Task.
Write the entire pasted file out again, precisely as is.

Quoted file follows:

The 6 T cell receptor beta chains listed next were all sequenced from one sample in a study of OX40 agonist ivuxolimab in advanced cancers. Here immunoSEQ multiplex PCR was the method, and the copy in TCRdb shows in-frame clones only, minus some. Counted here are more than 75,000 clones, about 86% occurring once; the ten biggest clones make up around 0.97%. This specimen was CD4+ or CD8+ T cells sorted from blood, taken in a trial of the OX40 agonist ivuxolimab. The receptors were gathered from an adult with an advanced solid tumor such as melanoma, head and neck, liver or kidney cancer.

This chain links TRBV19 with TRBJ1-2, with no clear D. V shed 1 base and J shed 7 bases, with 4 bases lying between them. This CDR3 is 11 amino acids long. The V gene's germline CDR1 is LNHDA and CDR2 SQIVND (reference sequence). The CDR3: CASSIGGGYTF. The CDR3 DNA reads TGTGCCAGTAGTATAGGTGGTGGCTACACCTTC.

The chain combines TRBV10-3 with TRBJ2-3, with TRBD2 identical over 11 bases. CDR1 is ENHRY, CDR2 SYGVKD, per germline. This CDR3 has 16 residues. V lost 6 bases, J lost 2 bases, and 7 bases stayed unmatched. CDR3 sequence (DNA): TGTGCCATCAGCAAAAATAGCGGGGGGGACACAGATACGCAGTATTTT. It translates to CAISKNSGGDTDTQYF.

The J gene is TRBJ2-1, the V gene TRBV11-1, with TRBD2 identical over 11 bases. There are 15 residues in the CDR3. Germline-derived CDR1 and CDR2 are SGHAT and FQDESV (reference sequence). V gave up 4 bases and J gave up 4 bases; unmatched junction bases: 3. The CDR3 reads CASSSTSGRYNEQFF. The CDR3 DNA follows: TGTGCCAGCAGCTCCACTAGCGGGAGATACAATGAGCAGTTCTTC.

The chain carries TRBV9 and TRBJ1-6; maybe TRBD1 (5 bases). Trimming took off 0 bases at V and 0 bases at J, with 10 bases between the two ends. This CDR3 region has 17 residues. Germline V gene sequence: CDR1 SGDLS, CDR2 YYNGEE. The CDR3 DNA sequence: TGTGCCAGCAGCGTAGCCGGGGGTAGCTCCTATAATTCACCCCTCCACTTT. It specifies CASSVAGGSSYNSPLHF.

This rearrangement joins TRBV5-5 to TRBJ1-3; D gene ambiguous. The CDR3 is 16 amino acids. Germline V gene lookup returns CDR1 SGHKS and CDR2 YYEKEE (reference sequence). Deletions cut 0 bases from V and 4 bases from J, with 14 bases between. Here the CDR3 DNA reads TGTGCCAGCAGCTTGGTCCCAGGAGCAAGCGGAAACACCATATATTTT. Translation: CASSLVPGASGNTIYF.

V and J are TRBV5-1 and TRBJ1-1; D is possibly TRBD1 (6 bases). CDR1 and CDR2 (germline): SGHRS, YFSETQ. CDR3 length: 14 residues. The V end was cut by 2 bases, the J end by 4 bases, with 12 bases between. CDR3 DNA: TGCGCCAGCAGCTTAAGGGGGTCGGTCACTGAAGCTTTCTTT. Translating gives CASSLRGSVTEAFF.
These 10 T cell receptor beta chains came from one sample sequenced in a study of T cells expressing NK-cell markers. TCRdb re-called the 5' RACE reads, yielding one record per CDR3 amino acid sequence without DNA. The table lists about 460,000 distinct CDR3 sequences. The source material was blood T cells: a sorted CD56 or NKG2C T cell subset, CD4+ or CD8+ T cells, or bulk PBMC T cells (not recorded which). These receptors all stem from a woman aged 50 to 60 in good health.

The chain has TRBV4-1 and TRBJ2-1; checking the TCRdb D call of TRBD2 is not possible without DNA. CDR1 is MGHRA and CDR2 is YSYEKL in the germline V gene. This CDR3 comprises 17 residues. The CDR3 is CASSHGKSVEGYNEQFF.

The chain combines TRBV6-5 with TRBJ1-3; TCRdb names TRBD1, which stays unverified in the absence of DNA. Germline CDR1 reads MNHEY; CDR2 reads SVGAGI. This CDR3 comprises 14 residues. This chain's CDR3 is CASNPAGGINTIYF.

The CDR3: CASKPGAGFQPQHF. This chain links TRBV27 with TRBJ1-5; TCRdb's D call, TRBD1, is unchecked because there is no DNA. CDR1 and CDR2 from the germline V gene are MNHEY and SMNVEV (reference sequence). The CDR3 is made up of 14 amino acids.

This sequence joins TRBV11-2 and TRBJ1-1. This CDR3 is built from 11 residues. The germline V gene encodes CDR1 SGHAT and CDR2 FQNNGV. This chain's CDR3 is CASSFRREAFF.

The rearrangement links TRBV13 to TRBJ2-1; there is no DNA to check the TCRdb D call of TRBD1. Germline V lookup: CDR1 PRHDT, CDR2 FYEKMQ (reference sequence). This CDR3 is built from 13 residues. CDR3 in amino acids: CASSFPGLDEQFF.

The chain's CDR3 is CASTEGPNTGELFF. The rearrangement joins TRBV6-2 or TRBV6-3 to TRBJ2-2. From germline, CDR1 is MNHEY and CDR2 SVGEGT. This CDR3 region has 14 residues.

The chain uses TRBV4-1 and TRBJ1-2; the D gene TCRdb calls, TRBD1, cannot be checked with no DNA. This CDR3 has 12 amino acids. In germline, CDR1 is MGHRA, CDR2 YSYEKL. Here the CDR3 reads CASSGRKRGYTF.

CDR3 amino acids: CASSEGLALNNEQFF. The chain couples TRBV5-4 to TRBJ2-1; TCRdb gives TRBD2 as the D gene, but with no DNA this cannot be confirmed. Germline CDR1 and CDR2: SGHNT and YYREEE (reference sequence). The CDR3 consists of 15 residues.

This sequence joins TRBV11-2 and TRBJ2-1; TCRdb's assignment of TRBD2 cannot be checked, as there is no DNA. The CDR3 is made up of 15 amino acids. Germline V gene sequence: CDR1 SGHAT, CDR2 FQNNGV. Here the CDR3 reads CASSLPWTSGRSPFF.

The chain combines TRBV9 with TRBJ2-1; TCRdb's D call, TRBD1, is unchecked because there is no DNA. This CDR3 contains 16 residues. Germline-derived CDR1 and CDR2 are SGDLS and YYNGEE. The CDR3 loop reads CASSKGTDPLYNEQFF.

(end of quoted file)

The 6 T cell receptor beta chains listed next were all sequenced from one sample in a study of OX40 agonist ivuxolimab in advanced cancers. Here immunoSEQ multiplex PCR was the method, and the copy in TCRdb shows in-frame clones only, minus some. Counted here are more than 75,000 clones, about 86% occurring once; the ten biggest clones make up around 0.97%. This specimen was CD4+ or CD8+ T cells sorted from blood, taken in a trial of the OX40 agonist ivuxolimab. The receptors were gathered from an adult with an advanced solid tumor such as melanoma, head and neck, liver or kidney cancer.

This chain links TRBV19 with TRBJ1-2, with no clear D. V shed 1 base and J shed 7 bases, with 4 bases lying between them. This CDR3 is 11 amino acids long. The V gene's germline CDR1 is LNHDA and CDR2 SQIVND (reference sequence). The CDR3: CASSIGGGYTF. The CDR3 DNA reads TGTGCCAGTAGTATAGGTGGTGGCTACACCTTC.

The chain combines TRBV10-3 with TRBJ2-3, with TRBD2 identical over 11 bases. CDR1 is ENHRY, CDR2 SYGVKD, per germline. This CDR3 has 16 residues. V lost 6 bases, J lost 2 bases, and 7 bases stayed unmatched. CDR3 sequence (DNA): TGTGCCATCAGCAAAAATAGCGGGGGGGACACAGATACGCAGTATTTT. It translates to CAISKNSGGDTDTQYF.

The J gene is TRBJ2-1, the V gene TRBV11-1, with TRBD2 identical over 11 bases. There are 15 residues in the CDR3. Germline-derived CDR1 and CDR2 are SGHAT and FQDESV (reference sequence). V gave up 4 bases and J gave up 4 bases; unmatched junction bases: 3. The CDR3 reads CASSSTSGRYNEQFF. The CDR3 DNA follows: TGTGCCAGCAGCTCCACTAGCGGGAGATACAATGAGCAGTTCTTC.

The chain carries TRBV9 and TRBJ1-6; maybe TRBD1 (5 bases). Trimming took off 0 bases at V and 0 bases at J, with 10 bases between the two ends. This CDR3 region has 17 residues. Germline V gene sequence: CDR1 SGDLS, CDR2 YYNGEE. The CDR3 DNA sequence: TGTGCCAGCAGCGTAGCCGGGGGTAGCTCCTATAATTCACCCCTCCACTTT. It specifies CASSVAGGSSYNSPLHF.

This rearrangement joins TRBV5-5 to TRBJ1-3; D gene ambiguous. The CDR3 is 16 amino acids. Germline V gene lookup returns CDR1 SGHKS and CDR2 YYEKEE (reference sequence). Deletions cut 0 bases from V and 4 bases from J, with 14 bases between. Here the CDR3 DNA reads TGTGCCAGCAGCTTGGTCCCAGGAGCAAGCGGAAACACCATATATTTT. Translation: CASSLVPGASGNTIYF.

V and J are TRBV5-1 and TRBJ1-1; D is possibly TRBD1 (6 bases). CDR1 and CDR2 (germline): SGHRS, YFSETQ. CDR3 length: 14 residues. The V end was cut by 2 bases, the J end by 4 bases, with 12 bases between. CDR3 DNA: TGCGCCAGCAGCTTAAGGGGGTCGGTCACTGAAGCTTTCTTT. Translating gives CASSLRGSVTEAFF.
These 10 T cell receptor beta chains came from one sample sequenced in a study of T cells expressing NK-cell markers. TCRdb re-called the 5' RACE reads, yielding one record per CDR3 amino acid sequence without DNA. The table lists about 460,000 distinct CDR3 sequences. The source material was blood T cells: a sorted CD56 or NKG2C T cell subset, CD4+ or CD8+ T cells, or bulk PBMC T cells (not recorded which). These receptors all stem from a woman aged 50 to 60 in good health.

The chain has TRBV4-1 and TRBJ2-1; checking the TCRdb D call of TRBD2 is not possible without DNA. CDR1 is MGHRA and CDR2 is YSYEKL in the germline V gene. This CDR3 comprises 17 residues. The CDR3 is CASSHGKSVEGYNEQFF.

The chain combines TRBV6-5 with TRBJ1-3; TCRdb names TRBD1, which stays unverified in the absence of DNA. Germline CDR1 reads MNHEY; CDR2 reads SVGAGI. This CDR3 comprises 14 residues. This chain's CDR3 is CASNPAGGINTIYF.

The CDR3: CASKPGAGFQPQHF. This chain links TRBV27 with TRBJ1-5; TCRdb's D call, TRBD1, is unchecked because there is no DNA. CDR1 and CDR2 from the germline V gene are MNHEY and SMNVEV (reference sequence). The CDR3 is made up of 14 amino acids.

This sequence joins TRBV11-2 and TRBJ1-1. This CDR3 is built from 11 residues. The germline V gene encodes CDR1 SGHAT and CDR2 FQNNGV. This chain's CDR3 is CASSFRREAFF.

The rearrangement links TRBV13 to TRBJ2-1; there is no DNA to check the TCRdb D call of TRBD1. Germline V lookup: CDR1 PRHDT, CDR2 FYEKMQ (reference sequence). This CDR3 is built from 13 residues. CDR3 in amino acids: CASSFPGLDEQFF.

The chain's CDR3 is CASTEGPNTGELFF. The rearrangement joins TRBV6-2 or TRBV6-3 to TRBJ2-2. From germline, CDR1 is MNHEY and CDR2 SVGEGT. This CDR3 region has 14 residues.

The chain uses TRBV4-1 and TRBJ1-2; the D gene TCRdb calls, TRBD1, cannot be checked with no DNA. This CDR3 has 12 amino acids. In germline, CDR1 is MGHRA, CDR2 YSYEKL. Here the CDR3 reads CASSGRKRGYTF.

CDR3 amino acids: CASSEGLALNNEQFF. The chain couples TRBV5-4 to TRBJ2-1; TCRdb gives TRBD2 as the D gene, but with no DNA this cannot be confirmed. Germline CDR1 and CDR2: SGHNT and YYREEE (reference sequence). The CDR3 consists of 15 residues.

This sequence joins TRBV11-2 and TRBJ2-1; TCRdb's assignment of TRBD2 cannot be checked, as there is no DNA. The CDR3 is made up of 15 amino acids. Germline V gene sequence: CDR1 SGHAT, CDR2 FQNNGV. Here the CDR3 reads CASSLPWTSGRSPFF.

The chain combines TRBV9 with TRBJ2-1; TCRdb's D call, TRBD1, is unchecked because there is no DNA. This CDR3 contains 16 residues. Germline-derived CDR1 and CDR2 are SGDLS and YYNGEE. The CDR3 loop reads CASSKGTDPLYNEQFF.